“We know the last 18 months have been especially difficult – many of whom were left without government support – and that despite IR35’s delay, simple, easy-to-understand guidance was difficult to find.

“Contractors should be seen as an incredibly important part of our workforce. SMEs, self-employed and freelancers in the UK contribute trillions of pounds to the economy, and will be crucial to our recovery. Now more than ever it’s vital that we support our self-employed communities – this is why we’ve launched a free IR35 hub to offer guidance to contractors affected by the reform.”

Source: LLB

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Updates that contractors should know about – IR35 reform

The government finally introduced IR35 reform in the private sector six months ago. At the time, a Simply Business survey revealed that nearly a third of contractors expected reform to cost them more than £20,000.

Medium-sized businesses don’t have a formal IR35 process in place

According to a survey from tax advisory firm BDO, more than half of medium-sized businesses don’t have a formal process in place for assessing a contractor’s employment status (small businesses are exempted from the change).

55 per cent of these firms said that they’ll worry about IR35 once their business gets back to normal after Covid-19.

But despite HMRC’s ‘light touch’ on compliance for the first 12 months of private sector reform, BDO warns that businesses should adapt quickly: “Businesses who do not comply will still need to pay tax and could face significant penalties. HMRC has shown that it will not turn a blind eye to non-compliance”.

Contractors will pay more in tax next year

The government is hiking National Insurance by 1.25 per cent for employees, employers, and the self-employed from April 2022.

The government has also announced that it’ll be hiking the dividend tax rate by 1.25 percentage points from April 2022, too.

These increases stack up more challenges for a sector already struggling with IR35 reform.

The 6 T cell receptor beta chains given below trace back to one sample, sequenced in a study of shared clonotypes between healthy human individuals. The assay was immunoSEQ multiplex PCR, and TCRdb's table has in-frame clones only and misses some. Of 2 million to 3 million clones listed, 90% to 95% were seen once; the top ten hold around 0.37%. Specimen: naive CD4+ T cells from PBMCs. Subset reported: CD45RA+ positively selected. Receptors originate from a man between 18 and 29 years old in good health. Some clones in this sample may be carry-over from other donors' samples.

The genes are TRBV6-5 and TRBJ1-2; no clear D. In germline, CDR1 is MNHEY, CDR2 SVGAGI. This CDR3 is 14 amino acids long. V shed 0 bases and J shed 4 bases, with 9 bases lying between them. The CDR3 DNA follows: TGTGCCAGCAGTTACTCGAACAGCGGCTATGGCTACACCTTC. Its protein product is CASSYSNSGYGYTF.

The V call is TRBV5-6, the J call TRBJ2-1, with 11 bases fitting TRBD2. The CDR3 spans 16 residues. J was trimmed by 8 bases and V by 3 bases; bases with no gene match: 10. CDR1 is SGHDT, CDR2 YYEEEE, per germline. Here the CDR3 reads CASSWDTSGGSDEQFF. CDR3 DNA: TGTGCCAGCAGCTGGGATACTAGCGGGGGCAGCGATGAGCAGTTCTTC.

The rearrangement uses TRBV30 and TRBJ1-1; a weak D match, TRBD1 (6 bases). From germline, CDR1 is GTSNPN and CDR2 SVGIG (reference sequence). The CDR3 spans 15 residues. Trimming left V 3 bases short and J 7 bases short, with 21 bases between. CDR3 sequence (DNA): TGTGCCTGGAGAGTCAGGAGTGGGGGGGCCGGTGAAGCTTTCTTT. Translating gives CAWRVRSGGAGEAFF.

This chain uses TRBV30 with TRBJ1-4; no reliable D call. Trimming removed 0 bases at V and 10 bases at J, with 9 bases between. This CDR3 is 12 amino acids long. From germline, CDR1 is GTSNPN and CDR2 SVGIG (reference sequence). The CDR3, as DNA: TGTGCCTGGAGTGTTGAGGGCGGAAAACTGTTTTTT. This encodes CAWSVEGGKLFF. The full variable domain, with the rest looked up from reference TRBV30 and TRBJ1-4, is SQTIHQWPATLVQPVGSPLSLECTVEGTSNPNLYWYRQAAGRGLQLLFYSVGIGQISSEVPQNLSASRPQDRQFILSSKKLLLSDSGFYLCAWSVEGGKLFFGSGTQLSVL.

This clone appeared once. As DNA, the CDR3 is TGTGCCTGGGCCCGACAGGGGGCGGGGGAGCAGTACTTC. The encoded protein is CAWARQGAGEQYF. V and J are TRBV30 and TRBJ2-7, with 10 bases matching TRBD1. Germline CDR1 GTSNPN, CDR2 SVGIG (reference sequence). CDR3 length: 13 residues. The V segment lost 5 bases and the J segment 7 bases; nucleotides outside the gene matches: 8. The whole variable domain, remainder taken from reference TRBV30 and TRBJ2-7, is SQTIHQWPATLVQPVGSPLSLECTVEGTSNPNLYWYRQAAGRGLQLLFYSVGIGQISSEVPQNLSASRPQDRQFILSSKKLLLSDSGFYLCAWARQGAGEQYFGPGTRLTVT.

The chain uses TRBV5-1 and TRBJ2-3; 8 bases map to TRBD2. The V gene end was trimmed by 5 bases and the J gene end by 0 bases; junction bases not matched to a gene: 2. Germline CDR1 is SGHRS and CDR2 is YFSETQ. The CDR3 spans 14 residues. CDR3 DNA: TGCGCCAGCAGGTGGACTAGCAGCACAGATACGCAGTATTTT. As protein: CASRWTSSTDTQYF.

Matt Fryer tells Contractor UK that umbrella company contractors will be hit twice as hard by the National Insurance hike, “where the contract rate includes the employer costs which is predominantly employer’s NIC.”

HMRC is checking ‘payroll compliance’

HMRC has promised that it won’t launch enquiries into personal service companies (PSCs) unless it suspects that they’re deliberately breaking the rules.

But Nigel Nordone explains for Contractor UK that two contractors he supports are currently undergoing PAYE compliance checks. This involves HMRC checking payroll to clarify how contractors are paying themselves.

Nordone explains that this could give HMRC a back-door to investigating IR35 compliance, without breaking its promise to refrain from launching enquiries unless foul play is suspected.

Even government departments can’t get IR35 right

According to FT Adviser, three government departments have been given huge bills by HMRC for not applying IR35 rules correctly. While private sector IR35 reform was only introduced in April 2021, the public sector has been grappling with the changes since 2017.

  • HM Courts & Tribunal Service paid £12.5 million to HMRC in 2020-21 relating to incorrect status determinations between 6 April 2017 and 5 April 2020
  • the Department for Work and Pensions paid £87.9 million to HMRC in 2020-21 for historic errors from 2017-2020, although a liability for 2020-21 was agreed too
  • the Home Office paid HMRC £29.5 million for incorrect assessments, as well as £4 million for ‘careless’ application of IR35 rules

Seb Maley questions who might be next, adding: “given that HMRC’s fundamentally flawed IR35 tool, CEST, was used to decide the IR35 status of contract workers, I’m not in the least bit surprised that mistakes have been made.”

He urges businesses to make sure IR35 compliance is high in their priorities.

Roles can morph from inside to outside IR35 – so be careful

Contractor UK quotes an IT contractor as saying that one client they were hoping to work with changed the opportunity from inside to outside IR35 almost overnight.

They explained: “Possibly [due to not many candidates going forward], they might have changed the working practices, and then reassessed the contract. But I wouldn’t hold my breath on the [change to working practices] actually.”

If you notice any opportunities changing like this, Graham Webber, a director at WTT Consulting, urges caution: “a simple re-label to ‘outside’ is going to be a hard hurdle to overcome should HMRC [subsequently] ask any questions”.

CEST users are being shown an ‘undetermined’ status

Finally, the Express has reported on HMRC’s CEST data released in June 2021. CEST – or Check Employment Status for Tax – is HMRC’s tool that aims to provide a view on a particular worker’s employment status.

Both contractors and the clients they work for can use the tool to help them work out IR35 status.

But HMRC’s June data shows that 210,100 contractors from November 2019 to May 2021 were shown an ‘undetermined’ status, which suggests that many contractors are still not getting clarity over their status.

The Express further reports on a discrepancy in the data, quoting Matt Fryer: “According to CEST data, 49-56 per cent of all contractor roles clearly fall outside of IR35, with another 19-21 per cent in a grey area that the tool is unable to determine.